The California Symphony kicks off 2019 with two performances of A TANGO WITH MOZART at the Lesher Center for the Arts in Walnut Creek on Saturday, Jan. 19 at 8pm and Sunday, Jan. 20 at 4pm. Music Director Donato Cabrera leads a free, 30-minute pre-concert talk for ticketholders, starting an hour before each show.
In selecting the music for this program, Music Director Donato Cabrera explains that all three pieces are a nod to the past: “In the case of Le Tombeau de Couperin, each movement was written in remembrance of a friend that Ravel lost during World War I. For Four Seasons of Buenos Aires, these pieces are a reflection of not only Vivaldi’s Four Seasons (Piazzolla’s Seasons even follow the same structure of movements as Vivaldi - fast/slow/fast) but also are a reflection of the tango and its importance and relationship to the city of Buenos Aires. And the Mozart symphony is the first of his three last symphonies that are influenced by Mozart’s fascination with the music of J. S. Bach and the dance forms that were popular during the Baroque era.”
Mozart’s Symphony No. 39 was written with break-neck speed in June of 1788, right before No. 40 which was delivered in July, and No. 41—his final symphony—in August. After the death of his father in 1787, Mozart’s correspondence (our primary source of information) becomes sparse, and it is unknown whether the composer lived to hear the work performed before his premature death in 1791 at the age of 35.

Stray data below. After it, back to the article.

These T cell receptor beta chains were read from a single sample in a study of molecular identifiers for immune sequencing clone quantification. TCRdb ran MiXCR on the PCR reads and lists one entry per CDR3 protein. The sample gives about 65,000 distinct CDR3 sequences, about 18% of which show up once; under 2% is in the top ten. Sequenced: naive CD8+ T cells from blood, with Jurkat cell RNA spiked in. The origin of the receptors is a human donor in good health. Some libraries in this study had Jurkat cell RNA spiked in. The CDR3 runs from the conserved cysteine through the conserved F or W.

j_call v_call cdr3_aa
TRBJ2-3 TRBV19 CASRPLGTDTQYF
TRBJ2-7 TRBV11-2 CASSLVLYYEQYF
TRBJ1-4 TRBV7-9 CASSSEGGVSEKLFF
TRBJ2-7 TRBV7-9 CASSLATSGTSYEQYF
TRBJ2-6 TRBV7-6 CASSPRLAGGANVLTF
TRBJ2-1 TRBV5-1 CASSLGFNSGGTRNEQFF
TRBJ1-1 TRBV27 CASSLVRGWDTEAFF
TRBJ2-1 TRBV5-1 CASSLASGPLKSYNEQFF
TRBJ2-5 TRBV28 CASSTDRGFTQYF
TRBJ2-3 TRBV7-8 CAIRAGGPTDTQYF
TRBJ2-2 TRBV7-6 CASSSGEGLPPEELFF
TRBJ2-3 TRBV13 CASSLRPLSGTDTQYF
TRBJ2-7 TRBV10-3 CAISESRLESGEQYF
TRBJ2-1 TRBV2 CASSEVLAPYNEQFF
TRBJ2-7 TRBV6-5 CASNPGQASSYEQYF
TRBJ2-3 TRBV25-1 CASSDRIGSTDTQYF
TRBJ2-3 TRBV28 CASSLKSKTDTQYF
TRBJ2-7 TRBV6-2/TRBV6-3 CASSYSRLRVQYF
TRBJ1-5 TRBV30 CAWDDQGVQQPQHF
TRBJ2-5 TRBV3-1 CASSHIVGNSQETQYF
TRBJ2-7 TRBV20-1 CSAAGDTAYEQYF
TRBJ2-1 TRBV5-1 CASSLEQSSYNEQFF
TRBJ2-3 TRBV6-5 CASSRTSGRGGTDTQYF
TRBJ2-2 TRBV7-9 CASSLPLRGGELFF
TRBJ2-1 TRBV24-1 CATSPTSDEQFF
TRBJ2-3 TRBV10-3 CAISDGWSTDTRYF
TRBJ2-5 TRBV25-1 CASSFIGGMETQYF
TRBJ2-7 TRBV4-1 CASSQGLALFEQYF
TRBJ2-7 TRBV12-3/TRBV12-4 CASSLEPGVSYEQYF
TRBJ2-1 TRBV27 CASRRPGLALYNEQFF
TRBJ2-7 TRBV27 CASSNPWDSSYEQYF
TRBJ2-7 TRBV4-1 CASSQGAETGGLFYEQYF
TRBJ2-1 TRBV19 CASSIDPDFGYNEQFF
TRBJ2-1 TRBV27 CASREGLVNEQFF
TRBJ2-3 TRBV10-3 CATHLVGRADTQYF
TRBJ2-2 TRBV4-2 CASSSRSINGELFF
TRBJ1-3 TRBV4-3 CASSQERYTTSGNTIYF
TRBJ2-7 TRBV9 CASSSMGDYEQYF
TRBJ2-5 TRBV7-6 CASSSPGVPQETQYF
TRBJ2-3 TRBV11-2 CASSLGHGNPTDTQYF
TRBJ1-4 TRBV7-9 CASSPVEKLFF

Argentinian composer Piazzolla is famous for fusing tango and jazz influences in his compositions. His Four Seasons of Buenos Aires comprises works composed between 1965 and 1970, each evoking a different season, but it was the genius of Russian composer Desyatnikov that pulled it all together as a suite for solo violin with string orchestra and harpsichord, adding in familiar references to Vivaldi’s Four Seasons. (And as the seasons are reversed in the southern hemisphere, the arranger even playfully takes elements from Vivaldi’s Winter and places them in Piazzolla’s Summer.)
For Concertmaster Jennifer Cho, the concert marks a return to center stage with the California Symphony after her solo turn playing Ravel’s Tzigane in March 2017. This is her first performance as featured artist since being appointed to the role of Concertmaster in August 2017.
Of the collaboration, Cabrera says: “The first time Jenny and I performed together as soloist and conductor was with Piazzolla’s Four Seasons. We are both very excited to be returning to this masterpiece and sharing it with our Walnut Creek audience.”